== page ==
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Suppose a message is encrypted with a symmetric block cipher with a random key. RSA is often used to wrap the symmetric key using the recipient's public key.

In this case, the size of the message is increased, as the block size of the RSA encryption (depending on the modulus size) is much bigger than the actual size of the symmetric key. This also leads to using some special padding schemes (like OAEP).

For example: Assuming we want 128-bit security - 128-bit symmetric key, encrypted with 2048-bit RSA yields 256 byte output, which is 16 times the size of the symmetric key.

On the other hand, when the increase in size is an issue, one can make use of ECDH (with some safe curve). Take the recipient's public key $rP$, generate a random value $s$, compute $rsP$ and use KDF to obtain the symmetric key from its $x$-coordinate. The encrypted message is sent along with the sender's public key $sP$.

In this case (for 128-bit security), one uses some safe curve over 256-bit prime field, the size of $sP$ $x$-coordinate is 32 bytes, which is twice the size of the symmetric key.

Here comes my question - besides being more computationally demanding (two scalar point multiplications vs. one exponentiation), are there any additional security considerations one should take when substituting RSA with ECDH in this case?

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  • $\begingroup$ The ECDH alternative is usually less computationally demanding. (It at least seems you state the opposite.) $\endgroup$ – otus Oct 12 '15 at 17:54
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Yes, there are a few reasons to prefer ECDH over RSA:

  1. ECDH will perform much better;
  2. ECDH can provide forward security when used with ephemeral key pairs without a large performance overhead for creating those key pairs;
  3. ECDH should be impervious to most oracle attacks, i.e. timing based padding oracle attacks on OAEP.

For the forward secrecy you require two ephemeral key pairs (to perform ephemeral-ephemeral Diffie-Hellman). Ephemeral key pairs cannot be used for authentication, so you require additional steps if you wanted to use a static ECDH key pair for this.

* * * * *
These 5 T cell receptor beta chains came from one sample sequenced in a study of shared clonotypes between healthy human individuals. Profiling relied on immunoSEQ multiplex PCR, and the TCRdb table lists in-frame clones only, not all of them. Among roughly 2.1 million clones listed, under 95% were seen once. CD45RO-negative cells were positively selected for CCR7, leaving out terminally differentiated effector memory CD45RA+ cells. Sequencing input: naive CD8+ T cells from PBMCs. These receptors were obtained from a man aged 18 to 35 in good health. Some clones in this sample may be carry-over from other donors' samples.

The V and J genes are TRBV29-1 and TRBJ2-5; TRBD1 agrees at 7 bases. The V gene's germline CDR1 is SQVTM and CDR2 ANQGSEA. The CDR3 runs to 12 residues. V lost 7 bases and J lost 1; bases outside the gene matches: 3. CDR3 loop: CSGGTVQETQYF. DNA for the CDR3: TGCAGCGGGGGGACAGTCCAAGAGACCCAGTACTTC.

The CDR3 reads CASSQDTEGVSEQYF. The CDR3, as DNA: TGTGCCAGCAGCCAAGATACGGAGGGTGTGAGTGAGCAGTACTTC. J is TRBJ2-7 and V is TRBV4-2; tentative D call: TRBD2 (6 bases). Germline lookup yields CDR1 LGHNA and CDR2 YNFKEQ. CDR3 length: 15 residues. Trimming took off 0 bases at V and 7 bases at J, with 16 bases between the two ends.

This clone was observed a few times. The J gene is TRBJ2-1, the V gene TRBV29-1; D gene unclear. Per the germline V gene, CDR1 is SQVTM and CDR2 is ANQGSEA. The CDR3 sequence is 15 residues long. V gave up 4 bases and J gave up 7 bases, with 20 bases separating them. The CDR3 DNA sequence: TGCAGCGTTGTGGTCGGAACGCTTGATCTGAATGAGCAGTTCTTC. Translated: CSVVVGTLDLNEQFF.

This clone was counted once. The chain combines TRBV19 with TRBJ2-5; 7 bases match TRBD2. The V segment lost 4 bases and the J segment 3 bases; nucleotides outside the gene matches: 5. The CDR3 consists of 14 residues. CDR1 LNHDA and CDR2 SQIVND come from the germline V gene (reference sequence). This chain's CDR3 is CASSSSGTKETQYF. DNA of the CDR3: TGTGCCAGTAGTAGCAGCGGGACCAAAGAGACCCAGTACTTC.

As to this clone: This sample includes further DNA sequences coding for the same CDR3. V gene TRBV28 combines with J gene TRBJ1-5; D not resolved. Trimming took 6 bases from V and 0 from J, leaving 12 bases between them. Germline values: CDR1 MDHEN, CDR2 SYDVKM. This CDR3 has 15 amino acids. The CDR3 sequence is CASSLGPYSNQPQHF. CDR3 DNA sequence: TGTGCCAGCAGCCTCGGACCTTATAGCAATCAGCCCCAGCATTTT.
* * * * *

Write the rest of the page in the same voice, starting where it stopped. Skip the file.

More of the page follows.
There are a few drawbacks as well:

  1. RSA is generally much better understood;
  2. there is some discussion about EC security and domain parameters: you may need to validate the public key point or use one of the Safe Curves.

Although you may have to perform more modular calculations - including modular exponentiation - for ECDH, the modular calculations are over much smaller numbers, leading to a much better performing algorithm, especially regarding calculations that use the private key.

Textbook or raw RSA is perfectly able to handle big secret keys; any normal sized secret key can be directly encrypted with a normal sized RSA public key. It's just required to interpret the padded secret key as a number. RSA padding schemes such as OAEP are required to obtain security.

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  • $\begingroup$ Or: a more complex cryptosystem does not automatically translate to a slower cryptosystem; often the complexity is required to obtain a faster cryptosystem. $\endgroup$ – Maarten Bodewes Oct 12 '15 at 18:30
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    $\begingroup$ I disagree with the forward secrecy point. You get forward secrecy when you use short lived keys and no forward secrecy when you use long term keys regardless of which algorithm you choose. ECDH has fast key generation which makes it preferable for forward secrecy, but generating one RSA key per minute is easily feasible was well. $\endgroup$ – CodesInChaos Oct 12 '15 at 19:32
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    $\begingroup$ @CodesInChaos Well, lets just agree that adding key pair generation of comparable security is certainly not a good idea. RSA key pair generation doesn't take constant time and I certainly don't want that server zooming in our testing dept. It's OK if you have no strict performance requirements and/or latency concerns, but I still count the easily obtained forward secrecy a pro for ECDH. $\endgroup$ – Maarten Bodewes Oct 12 '15 at 19:53
  • $\begingroup$ I strongly disagree with your "normal sized secret key can be directly encrypted with a normal sized RSA public key" statement. Doing $m^e mod n$ with a 128-bit $m$, $e=3$ for example will not lead to an overflow , so the attacker only needs to compute the cubic root to find $m$. That problem doesn't exist for $e=63337$, but to claim any RSA with $e=3$ as not normal sized would be rather strong. Instead, use a KEM. As an example: Generate $m$ randomly of same size as $n$, then use a KDF to get the AES key. $\endgroup$ – Henryk Plötz Oct 12 '15 at 22:01
  • $\begingroup$ @HenrykPlötz I really don't understand what you didn't get about " Instead OAEP padding is required to increase (or even obtain) security" but I rewrote the answer just the same. Please notify me if it is still not right in your opinion (and why). $\endgroup$ – Maarten Bodewes Oct 12 '15 at 22:24

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